The Amazon is a 4,400-mile river with thousands of tributaries. It is a 2,600,000-square mile basin, draining rivers and streams in eight countries (Brazil, Bolivia, Peru, Ecuador, Colombia, Venezuela, Guyana and Suriname), as well as French Guiana. Its broadleaved forest is the largest on the planet and its biome – the forest combined with the savannah, floodplains and rivers – is a region of immense diversity, sheltering more than 30,000 plant species, 1,800 fish, 1,300 bird species, 311 mammals and 165 types of amphibian.
The superlatives state the facts, but the Amazon is clearly not a straightforward destination. For one thing, the main Amazon river flows through Brazil, Colombia and Peru, changing character as it changes its name; it’s Amazonas in Spanish and Portuguese, but the upriver section in Brazil is called the Solimões and after it passes the tributary of Uy acali in Peru, it is known as the Marañón. All other rivers are tributaries. These three countries, along with Ecuador, where the Pastaza, Putumayo, Napo and Tigre drain into the Amazon, are the most obvious choices for a holiday, but all present different kinds of experiences and their own logistical challenges.
Brazil offers, arguably, the archetypal Amazon trip – a cruise from Belém on the Atlantic to Manaus or up to the Colombian border – but the interest here is more human or anthropological. You’ll doubtless dance samba on deck at sunset, but you won’t see many toucans.
Peru, Ecuador and, to a lesser extent, Colombia are notable for their wildlife. Where deforestation and industrialisation have devastated great expanses of the low-lying Brazilian Amazon, the headwaters are in better shape. For birders and lepidopterists, the banks of the tributaries and the forested slopes of the Andes provide plenty of entertainment. For those who want more specialist wildlife, tour companies take groups in search of spectacled bears, jaguars and rare monkeys.
Wherever you go, you will want to get away from the widest sections of the river. In fast tributaries, whitewater rafting and kayaking are options, but it is in the slower watercourses that wonders await. Small, quiet groups can be paddled or punted into channels to see capybara on the banks and capuchin monkeys in the canopy and, come nightfall, caiman, snakes and tree frogs.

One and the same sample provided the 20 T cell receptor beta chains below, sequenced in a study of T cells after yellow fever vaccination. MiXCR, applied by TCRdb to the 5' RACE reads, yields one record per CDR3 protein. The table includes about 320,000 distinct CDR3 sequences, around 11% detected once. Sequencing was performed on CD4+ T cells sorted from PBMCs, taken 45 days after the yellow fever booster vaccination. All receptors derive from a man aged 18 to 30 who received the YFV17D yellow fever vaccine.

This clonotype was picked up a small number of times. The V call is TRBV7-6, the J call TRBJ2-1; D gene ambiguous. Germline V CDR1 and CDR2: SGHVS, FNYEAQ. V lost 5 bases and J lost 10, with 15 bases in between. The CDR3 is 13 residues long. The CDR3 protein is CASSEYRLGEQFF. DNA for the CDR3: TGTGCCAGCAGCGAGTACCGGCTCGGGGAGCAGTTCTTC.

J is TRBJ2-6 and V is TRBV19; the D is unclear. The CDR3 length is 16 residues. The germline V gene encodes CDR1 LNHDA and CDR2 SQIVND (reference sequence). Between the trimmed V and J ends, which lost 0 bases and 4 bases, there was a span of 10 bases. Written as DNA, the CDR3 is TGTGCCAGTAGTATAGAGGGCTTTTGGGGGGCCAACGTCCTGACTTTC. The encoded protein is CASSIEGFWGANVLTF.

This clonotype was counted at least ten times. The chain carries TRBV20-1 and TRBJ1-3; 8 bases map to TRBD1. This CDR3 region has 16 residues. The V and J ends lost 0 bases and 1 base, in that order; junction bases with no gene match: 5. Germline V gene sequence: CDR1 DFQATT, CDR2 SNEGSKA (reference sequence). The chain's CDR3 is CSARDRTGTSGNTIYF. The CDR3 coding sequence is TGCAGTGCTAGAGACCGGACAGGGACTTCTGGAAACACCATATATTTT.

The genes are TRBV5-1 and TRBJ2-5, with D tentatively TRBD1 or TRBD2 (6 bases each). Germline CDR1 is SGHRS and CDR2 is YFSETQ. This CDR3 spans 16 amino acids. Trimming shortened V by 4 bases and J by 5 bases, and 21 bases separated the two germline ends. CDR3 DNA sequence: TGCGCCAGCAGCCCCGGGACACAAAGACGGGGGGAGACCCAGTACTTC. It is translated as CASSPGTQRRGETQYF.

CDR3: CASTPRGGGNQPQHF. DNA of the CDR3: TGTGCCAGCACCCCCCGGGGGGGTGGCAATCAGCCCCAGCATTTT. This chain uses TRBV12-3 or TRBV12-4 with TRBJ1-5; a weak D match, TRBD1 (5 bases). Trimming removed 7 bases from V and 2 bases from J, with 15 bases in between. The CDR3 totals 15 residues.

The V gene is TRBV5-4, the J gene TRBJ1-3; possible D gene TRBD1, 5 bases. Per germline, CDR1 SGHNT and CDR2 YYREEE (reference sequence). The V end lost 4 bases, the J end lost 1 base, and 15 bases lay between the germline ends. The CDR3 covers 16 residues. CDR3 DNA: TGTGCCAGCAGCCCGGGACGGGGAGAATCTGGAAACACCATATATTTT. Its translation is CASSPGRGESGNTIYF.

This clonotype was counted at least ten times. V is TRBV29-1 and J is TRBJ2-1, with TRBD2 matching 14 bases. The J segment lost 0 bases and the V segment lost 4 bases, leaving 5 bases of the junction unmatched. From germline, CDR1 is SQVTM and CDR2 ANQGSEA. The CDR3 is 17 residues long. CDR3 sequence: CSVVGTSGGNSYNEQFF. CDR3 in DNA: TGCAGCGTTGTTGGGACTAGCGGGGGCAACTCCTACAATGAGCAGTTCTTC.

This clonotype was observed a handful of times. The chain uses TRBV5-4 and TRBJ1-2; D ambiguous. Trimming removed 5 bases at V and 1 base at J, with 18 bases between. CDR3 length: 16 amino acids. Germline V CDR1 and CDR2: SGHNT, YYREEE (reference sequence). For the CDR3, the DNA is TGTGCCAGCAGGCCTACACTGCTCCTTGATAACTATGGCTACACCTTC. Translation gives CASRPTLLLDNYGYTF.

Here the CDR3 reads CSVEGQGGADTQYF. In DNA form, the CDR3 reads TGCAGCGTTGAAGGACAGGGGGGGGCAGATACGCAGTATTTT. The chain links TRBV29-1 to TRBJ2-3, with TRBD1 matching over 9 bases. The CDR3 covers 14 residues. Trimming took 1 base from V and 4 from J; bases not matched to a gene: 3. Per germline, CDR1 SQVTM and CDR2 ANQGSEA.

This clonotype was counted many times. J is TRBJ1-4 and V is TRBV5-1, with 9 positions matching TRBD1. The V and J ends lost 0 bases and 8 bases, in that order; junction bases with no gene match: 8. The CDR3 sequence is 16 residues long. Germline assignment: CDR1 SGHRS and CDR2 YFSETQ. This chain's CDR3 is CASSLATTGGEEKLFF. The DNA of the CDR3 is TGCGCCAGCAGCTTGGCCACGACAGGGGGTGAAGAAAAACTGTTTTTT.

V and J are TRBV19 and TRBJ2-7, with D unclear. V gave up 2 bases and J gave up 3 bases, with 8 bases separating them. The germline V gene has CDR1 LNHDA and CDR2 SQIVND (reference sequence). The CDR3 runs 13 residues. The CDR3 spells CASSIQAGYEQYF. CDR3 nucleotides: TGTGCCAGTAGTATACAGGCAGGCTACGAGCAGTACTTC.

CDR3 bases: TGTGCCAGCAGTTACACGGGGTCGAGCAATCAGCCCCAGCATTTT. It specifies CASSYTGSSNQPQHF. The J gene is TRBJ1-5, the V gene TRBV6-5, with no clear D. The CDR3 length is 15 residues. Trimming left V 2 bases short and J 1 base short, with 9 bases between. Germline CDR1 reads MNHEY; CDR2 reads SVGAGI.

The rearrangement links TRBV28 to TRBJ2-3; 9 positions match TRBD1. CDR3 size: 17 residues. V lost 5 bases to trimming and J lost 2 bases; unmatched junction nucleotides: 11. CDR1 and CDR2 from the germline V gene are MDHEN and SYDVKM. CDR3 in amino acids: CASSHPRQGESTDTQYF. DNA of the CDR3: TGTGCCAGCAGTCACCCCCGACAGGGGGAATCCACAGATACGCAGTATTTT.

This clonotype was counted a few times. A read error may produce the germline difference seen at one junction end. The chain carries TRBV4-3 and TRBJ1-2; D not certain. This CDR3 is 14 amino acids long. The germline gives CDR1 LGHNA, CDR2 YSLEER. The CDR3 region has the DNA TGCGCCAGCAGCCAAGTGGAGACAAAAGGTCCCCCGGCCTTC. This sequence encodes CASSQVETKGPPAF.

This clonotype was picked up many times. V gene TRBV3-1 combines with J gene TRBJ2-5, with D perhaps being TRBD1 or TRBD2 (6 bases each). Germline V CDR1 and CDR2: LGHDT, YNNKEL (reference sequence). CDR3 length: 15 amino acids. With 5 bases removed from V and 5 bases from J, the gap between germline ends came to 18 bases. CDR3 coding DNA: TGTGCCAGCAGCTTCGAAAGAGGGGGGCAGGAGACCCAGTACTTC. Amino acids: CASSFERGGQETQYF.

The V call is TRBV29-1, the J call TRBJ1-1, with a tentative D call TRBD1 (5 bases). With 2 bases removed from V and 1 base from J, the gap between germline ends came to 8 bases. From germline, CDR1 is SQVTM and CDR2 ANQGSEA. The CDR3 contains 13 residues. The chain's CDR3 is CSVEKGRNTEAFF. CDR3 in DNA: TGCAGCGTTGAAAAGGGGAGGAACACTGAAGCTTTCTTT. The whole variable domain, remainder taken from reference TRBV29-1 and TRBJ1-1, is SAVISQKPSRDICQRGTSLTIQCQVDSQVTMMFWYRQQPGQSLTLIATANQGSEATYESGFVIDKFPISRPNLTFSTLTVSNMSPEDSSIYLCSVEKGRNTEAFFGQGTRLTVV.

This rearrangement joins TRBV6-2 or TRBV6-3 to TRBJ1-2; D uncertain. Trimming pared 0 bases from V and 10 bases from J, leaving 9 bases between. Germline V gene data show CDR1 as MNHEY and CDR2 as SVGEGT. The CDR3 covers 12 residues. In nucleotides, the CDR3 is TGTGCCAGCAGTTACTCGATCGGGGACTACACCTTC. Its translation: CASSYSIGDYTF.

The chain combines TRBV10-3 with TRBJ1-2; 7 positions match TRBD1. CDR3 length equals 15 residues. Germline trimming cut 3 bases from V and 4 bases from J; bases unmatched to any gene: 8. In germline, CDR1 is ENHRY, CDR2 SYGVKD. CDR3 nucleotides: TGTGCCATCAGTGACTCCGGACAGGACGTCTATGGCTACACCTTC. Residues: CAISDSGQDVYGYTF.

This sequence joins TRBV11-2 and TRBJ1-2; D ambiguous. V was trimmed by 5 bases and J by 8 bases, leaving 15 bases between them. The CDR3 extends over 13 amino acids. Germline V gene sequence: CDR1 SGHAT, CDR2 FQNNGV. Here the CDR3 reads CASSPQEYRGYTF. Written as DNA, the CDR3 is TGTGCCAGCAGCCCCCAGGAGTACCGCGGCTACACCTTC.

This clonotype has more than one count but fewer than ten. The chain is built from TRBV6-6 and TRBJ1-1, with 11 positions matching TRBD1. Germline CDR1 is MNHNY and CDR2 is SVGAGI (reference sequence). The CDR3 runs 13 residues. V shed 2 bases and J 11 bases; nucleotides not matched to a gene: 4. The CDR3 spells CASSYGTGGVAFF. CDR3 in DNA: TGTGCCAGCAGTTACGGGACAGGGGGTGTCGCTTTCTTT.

In the rainy season, when the floodplains fill, the submerged forests feel enchanted, and with just the plop of an oar, the call of a hoatzin bird and the green magnificence of the jungle for company, so will you.
When to travel
Given such a vast area, it is impossible to talk of a single weather system or neatly defined seasons. In the broadest terms, the rainy season in the Amazon is November or December to June (though Ecuador has a dry season between January and March). The river rises and floods the low-lying forests (called várzeas in Brazil) that lie along the banks, after which many channels become passable.
The dry – or drier – season, runs from July to December. As the temperature rises the mosquito numbers go down, and the receding rains expose trails and beaches. This can be good for hiking and fishing and for sightings of caiman as they compete for dwindling food sources.
How to travel
There are hundreds of ways into the Amazon. Independent travel is possible and may suit those with weeks to spare, but it comes with complications. You can fly into Belém and book onto a local boat and then arrange flights or epic bus journeys on from Manaus, or head directly for Iquitos or Leticia with only flights. You can also email the lodges in major parks such as the Tambopata, Manú or Yasuní reserves and the smarter boat operators (Delfin, Amazon Clipper, Manatee Amazon Explorer) directly and they will advise on logistics.
But you also need local operators for transfers and – because the best trips tend to be in remote areas – food, drink, water, boats and local guides (who may speak only Spanish or even an indigenous language, meaning a second guide).
Sudden, torrential showers are daily occurrences across the Amazon, and flights are often delayed, and connections easily missed. In short, if you have limited time and want to go deep into the jungle or explore the backwaters, you’re probably best organising your trip beforehand. Booking with a UK operator gives you a chance to browse what’s on offer, as well as the security of insurance and backup.
The first question to ask is: land or water? Almost all visitors take to the river at some point but there’s a huge difference between a four-day cruise and a three-hour transfer by motorised dugout. The second is: luxury or budget? The former will cut you off from local culture, but the latter may mean basic loos, windowless chalets and warm beer with dinner. A good ecolodge is often the best compromise and specialist tour operators will have surveyed the options and visited many of them.
Tactics by country
Over the past two decades, the Pantanal wetlands in southern Brazil have replaced the Amazon as the wildlife destination par excellence. The country’s vast Amazonian region, however, is still a popular choice for long voyages, whether on a cruise ship or a traditional riverboat.
Holland America, Princess, P & O and Silversea, among others, offer cruises that start in Brazil, Europe or the United States. But for the budget-conscious and anyone who wants to meet ordinary people, riverboats carrying passengers in hammocks (with a few air-conditioned cabins) depart every day from Belém to Manaus (stopping at Parintins, Santarém, and Monte Alegre), with connections on to Iquitos in Peru. These are cheap, basic and slow – book through a UK tour operator (visit lata.org for a list of firms specialising in Latin America).
Once upstream, the most popular options for wildlife watching are a cruise on small, smart riverboats from Manaus up the Rio Negro or to head farther upriver to Tefé to stay at the lovely Uakari floating lodge.